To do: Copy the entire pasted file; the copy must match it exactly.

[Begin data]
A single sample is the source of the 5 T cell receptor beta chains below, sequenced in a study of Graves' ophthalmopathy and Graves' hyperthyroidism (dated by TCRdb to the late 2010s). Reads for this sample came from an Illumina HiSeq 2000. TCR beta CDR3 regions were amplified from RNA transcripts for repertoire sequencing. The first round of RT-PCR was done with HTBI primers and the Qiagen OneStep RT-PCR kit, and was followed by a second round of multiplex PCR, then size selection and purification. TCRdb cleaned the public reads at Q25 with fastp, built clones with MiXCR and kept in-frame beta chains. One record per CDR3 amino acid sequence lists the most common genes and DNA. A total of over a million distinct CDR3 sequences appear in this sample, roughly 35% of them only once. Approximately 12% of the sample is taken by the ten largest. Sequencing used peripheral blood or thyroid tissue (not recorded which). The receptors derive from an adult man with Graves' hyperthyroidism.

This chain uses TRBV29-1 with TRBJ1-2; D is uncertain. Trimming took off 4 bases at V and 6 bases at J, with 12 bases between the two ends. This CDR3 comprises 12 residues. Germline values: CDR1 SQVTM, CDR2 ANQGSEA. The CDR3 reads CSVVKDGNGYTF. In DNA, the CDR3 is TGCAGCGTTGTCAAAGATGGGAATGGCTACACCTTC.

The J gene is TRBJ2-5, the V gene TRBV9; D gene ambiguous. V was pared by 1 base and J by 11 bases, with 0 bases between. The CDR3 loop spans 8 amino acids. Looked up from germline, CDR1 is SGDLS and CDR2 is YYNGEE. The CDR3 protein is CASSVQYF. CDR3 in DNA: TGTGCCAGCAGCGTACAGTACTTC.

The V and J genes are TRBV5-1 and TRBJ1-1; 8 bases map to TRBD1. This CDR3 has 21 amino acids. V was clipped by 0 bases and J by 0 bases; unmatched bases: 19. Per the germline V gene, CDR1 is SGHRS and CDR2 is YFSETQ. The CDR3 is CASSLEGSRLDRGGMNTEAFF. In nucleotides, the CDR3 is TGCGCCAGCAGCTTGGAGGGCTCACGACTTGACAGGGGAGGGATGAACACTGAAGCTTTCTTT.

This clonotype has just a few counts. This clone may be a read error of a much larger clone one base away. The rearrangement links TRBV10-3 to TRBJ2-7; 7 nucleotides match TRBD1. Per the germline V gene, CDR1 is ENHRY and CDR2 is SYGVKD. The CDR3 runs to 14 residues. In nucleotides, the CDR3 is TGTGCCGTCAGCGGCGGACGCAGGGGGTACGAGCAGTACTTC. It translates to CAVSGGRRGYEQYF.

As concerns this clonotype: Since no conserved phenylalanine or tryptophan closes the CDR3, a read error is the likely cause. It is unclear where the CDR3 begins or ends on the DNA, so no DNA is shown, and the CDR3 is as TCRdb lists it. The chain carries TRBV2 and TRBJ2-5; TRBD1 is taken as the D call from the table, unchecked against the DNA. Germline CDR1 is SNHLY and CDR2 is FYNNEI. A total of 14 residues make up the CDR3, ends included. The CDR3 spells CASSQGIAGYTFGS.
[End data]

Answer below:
A single sample is the source of the 5 T cell receptor beta chains below, sequenced in a study of Graves' ophthalmopathy and Graves' hyperthyroidism (dated by TCRdb to the late 2010s). Reads for this sample came from an Illumina HiSeq 2000. TCR beta CDR3 regions were amplified from RNA transcripts for repertoire sequencing. The first round of RT-PCR was done with HTBI primers and the Qiagen OneStep RT-PCR kit, and was followed by a second round of multiplex PCR, then size selection and purification. TCRdb cleaned the public reads at Q25 with fastp, built clones with MiXCR and kept in-frame beta chains. One record per CDR3 amino acid sequence lists the most common genes and DNA. A total of over a million distinct CDR3 sequences appear in this sample, roughly 35% of them only once. Approximately 12% of the sample is taken by the ten largest. Sequencing used peripheral blood or thyroid tissue (not recorded which). The receptors derive from an adult man with Graves' hyperthyroidism.

This chain uses TRBV29-1 with TRBJ1-2; D is uncertain. Trimming took off 4 bases at V and 6 bases at J, with 12 bases between the two ends. This CDR3 comprises 12 residues. Germline values: CDR1 SQVTM, CDR2 ANQGSEA. The CDR3 reads CSVVKDGNGYTF. In DNA, the CDR3 is TGCAGCGTTGTCAAAGATGGGAATGGCTACACCTTC.

The J gene is TRBJ2-5, the V gene TRBV9; D gene ambiguous. V was pared by 1 base and J by 11 bases, with 0 bases between. The CDR3 loop spans 8 amino acids. Looked up from germline, CDR1 is SGDLS and CDR2 is YYNGEE. The CDR3 protein is CASSVQYF. CDR3 in DNA: TGTGCCAGCAGCGTACAGTACTTC.

The V and J genes are TRBV5-1 and TRBJ1-1; 8 bases map to TRBD1. This CDR3 has 21 amino acids. V was clipped by 0 bases and J by 0 bases; unmatched bases: 19. Per the germline V gene, CDR1 is SGHRS and CDR2 is YFSETQ. The CDR3 is CASSLEGSRLDRGGMNTEAFF. In nucleotides, the CDR3 is TGCGCCAGCAGCTTGGAGGGCTCACGACTTGACAGGGGAGGGATGAACACTGAAGCTTTCTTT.

This clonotype has just a few counts. This clone may be a read error of a much larger clone one base away. The rearrangement links TRBV10-3 to TRBJ2-7; 7 nucleotides match TRBD1. Per the germline V gene, CDR1 is ENHRY and CDR2 is SYGVKD. The CDR3 runs to 14 residues. In nucleotides, the CDR3 is TGTGCCGTCAGCGGCGGACGCAGGGGGTACGAGCAGTACTTC. It translates to CAVSGGRRGYEQYF.

As concerns this clonotype: Since no conserved phenylalanine or tryptophan closes the CDR3, a read error is the likely cause. It is unclear where the CDR3 begins or ends on the DNA, so no DNA is shown, and the CDR3 is as TCRdb lists it. The chain carries TRBV2 and TRBJ2-5; TRBD1 is taken as the D call from the table, unchecked against the DNA. Germline CDR1 is SNHLY and CDR2 is FYNNEI. A total of 14 residues make up the CDR3, ends included. The CDR3 spells CASSQGIAGYTFGS.